Why Are Measles Cases Rising in the US

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2024 – Measles, once a disease minimized by vaccines and public health measures, is reemerging again. Measles outbreaks in Florida and Philadelphia came after parents refused to quarantine their children, spreading the disease in the wider community. In one case, six children grew sick at Manatee Bay Elementary in Florida, and a further nine in Philadelphia when an infected child attended daycare.

Since December 1, almost two dozen cases of measles have been reported, according to the US Centers for Disease Control and Prevention. What’s behind this worrying trend? A constellation of factors: international travel, declining global vaccination rates, and lower herd immunity among children.

Already, the disease has reached Atlanta, where a single case of measles was reported in “an unvaccinated” resident – confirmed by the Georgia Department of Public Health. Further afield, the UK also faces a measles outbreak: 216 confirmed cases and 103 probable cases have been reported since October. It’s been declared a national incident.

So, Why is Measles Spreading?

In 2000, the United States achieved the complete elimination of measles. However, beyond its borders, measles remains one of the most contagious viruses known today. The number of cases today is an alarming change to past fortunes. What happened?

The CDC attributes the rise in measles cases to declining vaccination rates and increased international travel. This can lead to unvaccinated individuals contracting measles abroad and introducing it into the US.

The Association of State and Territorial Health Officials were “alarmed” by the outbreak, releasing the following statement:

“Measles was declared eliminated in the United States in 2000 but is still the most easily transmitted human virus presently in circulation. Thankfully, by following established public health principles, Americans can make informed decisions, prevent outbreaks, and protect our communities. Vaccination is the best and safest way to protect children,”

Dr Marcus Plescia, Chief Medical Officer of ASTHO

Current Measles Advice and Guidance

Health authorities advise that children should receive the measles, mumps, and rubella (MMR) vaccine in two stages: the first dose between 12 and 15 months and the second dose between 4 and 6 years of age. The efficacy of the vaccine is about 93% after the first dose and increases to about 97% after the second dose.

Despite these recommendations, only about 92% of American children have received the MMR vaccine by the age of 2, falling short of the 95% target set by federal health objectives, as reported by the CDC in 2023.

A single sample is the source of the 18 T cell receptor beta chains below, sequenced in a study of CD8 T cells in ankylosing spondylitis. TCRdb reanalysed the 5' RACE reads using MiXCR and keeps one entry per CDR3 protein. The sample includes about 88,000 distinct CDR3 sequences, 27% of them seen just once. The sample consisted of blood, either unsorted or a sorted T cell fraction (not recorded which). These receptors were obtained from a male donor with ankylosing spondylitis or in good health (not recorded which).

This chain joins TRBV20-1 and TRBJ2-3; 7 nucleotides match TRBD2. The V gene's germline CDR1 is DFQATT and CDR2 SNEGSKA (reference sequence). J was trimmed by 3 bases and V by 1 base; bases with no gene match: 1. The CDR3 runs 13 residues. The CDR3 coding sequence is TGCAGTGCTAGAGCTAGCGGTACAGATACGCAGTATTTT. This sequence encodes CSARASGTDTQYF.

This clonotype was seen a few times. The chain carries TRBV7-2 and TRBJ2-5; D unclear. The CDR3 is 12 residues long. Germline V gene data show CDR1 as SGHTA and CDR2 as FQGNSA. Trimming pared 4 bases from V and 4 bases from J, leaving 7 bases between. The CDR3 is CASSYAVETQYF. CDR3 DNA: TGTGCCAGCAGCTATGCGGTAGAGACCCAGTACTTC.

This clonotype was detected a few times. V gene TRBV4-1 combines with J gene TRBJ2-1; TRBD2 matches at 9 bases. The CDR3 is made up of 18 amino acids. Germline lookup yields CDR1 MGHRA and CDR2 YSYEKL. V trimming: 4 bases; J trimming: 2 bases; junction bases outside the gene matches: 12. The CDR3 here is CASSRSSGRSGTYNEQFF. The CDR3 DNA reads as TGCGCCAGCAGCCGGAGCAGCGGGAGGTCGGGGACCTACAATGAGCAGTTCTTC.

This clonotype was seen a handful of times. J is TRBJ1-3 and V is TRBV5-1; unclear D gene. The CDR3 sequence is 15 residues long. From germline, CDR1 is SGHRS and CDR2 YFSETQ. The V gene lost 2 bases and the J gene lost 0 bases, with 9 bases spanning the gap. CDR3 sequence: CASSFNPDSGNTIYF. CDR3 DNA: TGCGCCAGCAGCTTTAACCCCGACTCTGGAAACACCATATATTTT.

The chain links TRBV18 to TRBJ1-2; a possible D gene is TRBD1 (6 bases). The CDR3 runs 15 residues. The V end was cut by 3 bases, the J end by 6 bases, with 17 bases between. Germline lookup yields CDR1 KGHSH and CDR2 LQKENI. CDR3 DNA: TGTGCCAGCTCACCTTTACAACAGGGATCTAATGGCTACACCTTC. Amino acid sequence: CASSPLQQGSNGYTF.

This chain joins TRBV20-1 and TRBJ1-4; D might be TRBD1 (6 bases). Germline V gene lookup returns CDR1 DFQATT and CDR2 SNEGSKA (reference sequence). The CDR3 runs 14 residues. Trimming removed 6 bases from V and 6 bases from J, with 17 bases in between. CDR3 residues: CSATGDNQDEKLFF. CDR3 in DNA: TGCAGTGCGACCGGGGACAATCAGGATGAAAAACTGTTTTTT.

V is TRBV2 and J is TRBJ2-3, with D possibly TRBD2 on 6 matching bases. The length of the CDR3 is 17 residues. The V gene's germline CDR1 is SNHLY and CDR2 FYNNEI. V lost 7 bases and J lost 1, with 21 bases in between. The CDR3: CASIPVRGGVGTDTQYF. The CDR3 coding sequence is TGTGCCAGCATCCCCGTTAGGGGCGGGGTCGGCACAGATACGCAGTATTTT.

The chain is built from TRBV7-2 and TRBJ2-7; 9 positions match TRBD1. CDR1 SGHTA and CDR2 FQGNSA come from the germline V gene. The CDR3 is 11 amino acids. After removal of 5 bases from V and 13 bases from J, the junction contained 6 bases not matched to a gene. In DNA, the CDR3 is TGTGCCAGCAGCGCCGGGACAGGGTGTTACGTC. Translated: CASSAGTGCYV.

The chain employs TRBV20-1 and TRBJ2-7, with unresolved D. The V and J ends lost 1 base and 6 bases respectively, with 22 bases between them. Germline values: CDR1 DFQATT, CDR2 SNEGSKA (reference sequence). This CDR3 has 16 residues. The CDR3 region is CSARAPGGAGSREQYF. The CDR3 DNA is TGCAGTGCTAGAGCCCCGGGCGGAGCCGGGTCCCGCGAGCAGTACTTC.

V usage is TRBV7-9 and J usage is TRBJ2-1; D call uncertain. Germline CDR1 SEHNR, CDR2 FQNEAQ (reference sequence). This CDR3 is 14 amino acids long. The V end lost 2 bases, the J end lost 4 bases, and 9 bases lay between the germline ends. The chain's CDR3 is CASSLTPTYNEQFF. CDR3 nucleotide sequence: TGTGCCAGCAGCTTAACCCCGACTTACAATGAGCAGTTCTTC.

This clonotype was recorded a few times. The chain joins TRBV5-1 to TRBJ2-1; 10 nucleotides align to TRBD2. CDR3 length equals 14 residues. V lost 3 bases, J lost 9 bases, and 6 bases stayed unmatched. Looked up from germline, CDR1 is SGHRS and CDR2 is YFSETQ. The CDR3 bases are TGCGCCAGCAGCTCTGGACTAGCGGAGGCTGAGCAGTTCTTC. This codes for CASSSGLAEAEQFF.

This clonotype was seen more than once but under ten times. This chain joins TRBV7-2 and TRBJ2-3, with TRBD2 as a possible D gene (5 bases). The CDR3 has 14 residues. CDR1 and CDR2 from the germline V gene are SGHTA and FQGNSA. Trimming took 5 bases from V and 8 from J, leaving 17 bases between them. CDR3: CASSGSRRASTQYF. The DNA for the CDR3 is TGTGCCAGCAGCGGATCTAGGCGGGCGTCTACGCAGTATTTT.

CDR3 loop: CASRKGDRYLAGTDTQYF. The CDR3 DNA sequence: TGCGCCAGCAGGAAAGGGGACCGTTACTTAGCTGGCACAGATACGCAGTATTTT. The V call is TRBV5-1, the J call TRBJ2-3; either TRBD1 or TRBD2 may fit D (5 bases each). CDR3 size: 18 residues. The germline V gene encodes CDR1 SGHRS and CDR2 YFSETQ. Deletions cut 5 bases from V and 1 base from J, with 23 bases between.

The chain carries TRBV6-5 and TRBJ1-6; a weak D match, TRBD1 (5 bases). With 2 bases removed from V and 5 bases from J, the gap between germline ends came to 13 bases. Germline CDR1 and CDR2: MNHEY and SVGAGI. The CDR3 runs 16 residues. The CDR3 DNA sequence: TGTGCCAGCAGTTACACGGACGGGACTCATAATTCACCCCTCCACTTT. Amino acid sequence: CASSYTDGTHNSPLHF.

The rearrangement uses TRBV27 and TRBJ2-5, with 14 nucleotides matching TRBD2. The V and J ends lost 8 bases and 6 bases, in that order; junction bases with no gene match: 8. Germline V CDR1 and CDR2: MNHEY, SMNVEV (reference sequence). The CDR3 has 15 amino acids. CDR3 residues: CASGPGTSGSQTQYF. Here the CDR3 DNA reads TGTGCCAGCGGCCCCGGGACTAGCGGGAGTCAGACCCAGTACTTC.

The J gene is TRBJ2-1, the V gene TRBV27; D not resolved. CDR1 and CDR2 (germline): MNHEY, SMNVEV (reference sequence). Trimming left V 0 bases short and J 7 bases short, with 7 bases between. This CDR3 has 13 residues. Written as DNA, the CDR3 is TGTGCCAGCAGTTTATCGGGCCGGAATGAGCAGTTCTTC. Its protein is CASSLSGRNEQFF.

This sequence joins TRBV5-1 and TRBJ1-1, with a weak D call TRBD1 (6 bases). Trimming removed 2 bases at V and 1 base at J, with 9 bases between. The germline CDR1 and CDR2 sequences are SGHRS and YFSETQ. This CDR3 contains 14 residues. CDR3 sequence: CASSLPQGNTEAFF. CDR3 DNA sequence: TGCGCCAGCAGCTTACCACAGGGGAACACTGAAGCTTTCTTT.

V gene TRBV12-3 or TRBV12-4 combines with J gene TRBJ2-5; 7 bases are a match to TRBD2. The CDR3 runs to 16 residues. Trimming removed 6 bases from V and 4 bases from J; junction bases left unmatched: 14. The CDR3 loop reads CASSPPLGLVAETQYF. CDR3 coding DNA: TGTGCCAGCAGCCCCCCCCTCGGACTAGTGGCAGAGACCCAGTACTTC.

In addition, the proportion of kindergartners meeting state-mandated measles vaccination requirements did not reach the federal goal in the 2022-23 academic year, as per CDC statistics. Moreover, the rate of exemptions from vaccinations among children has escalated to the highest level ever recorded in the country.

Misunderstanding the Severity of Symptoms

Perhaps the biggest problem behind the falling vaccination rates is a general skepticism of science (or at least medical science). Despite the clear causal link between vaccination rates and case rates, people continue to believe that the potential harms of vaccines outweigh the benefits.

Measles, in particular, is now a distant memory. The symptoms of fever, cough, runny nose, watery eyes, and rash of red spots are forgotten. Few remember that it can cause pneumonia, encephalitis, or death. Measles has the power to “delete” itself from your immune memory after weakening the immune system.

This skepticism is often fueled by misinformation and fear, leading to a lack of understanding about the severity of diseases like measles. The consequences of this skepticism are not just theoretical; they have real-world impacts. When communities have lower vaccination rates, they are more vulnerable to outbreaks, which can have devastating effects, especially on those who are too young or medically unable to be vaccinated.

Moving Forward

Cases will continue to rise unless vaccination rates can return to the level set by the CDC and other authorities. Measles is an insidious disease, easily transmissible and potentially deadly. Around 20% of unvaccinated people who contract measles will become hospitalized.

Outbreaks almost always occur in unvaccinated communities – such as the 2018-19 Measles Outbreak in Rockland County, New York. With the highest number of cases since 1992, vaccine skepticism and failing vaccination rates threaten to reverse a generation of improvements.

Only by arguing the case for vaccines and showing real-world examples of success can we remember why vaccination was implemented in the first place: it saves lives.


Written by: Emmanuel J. Osemota

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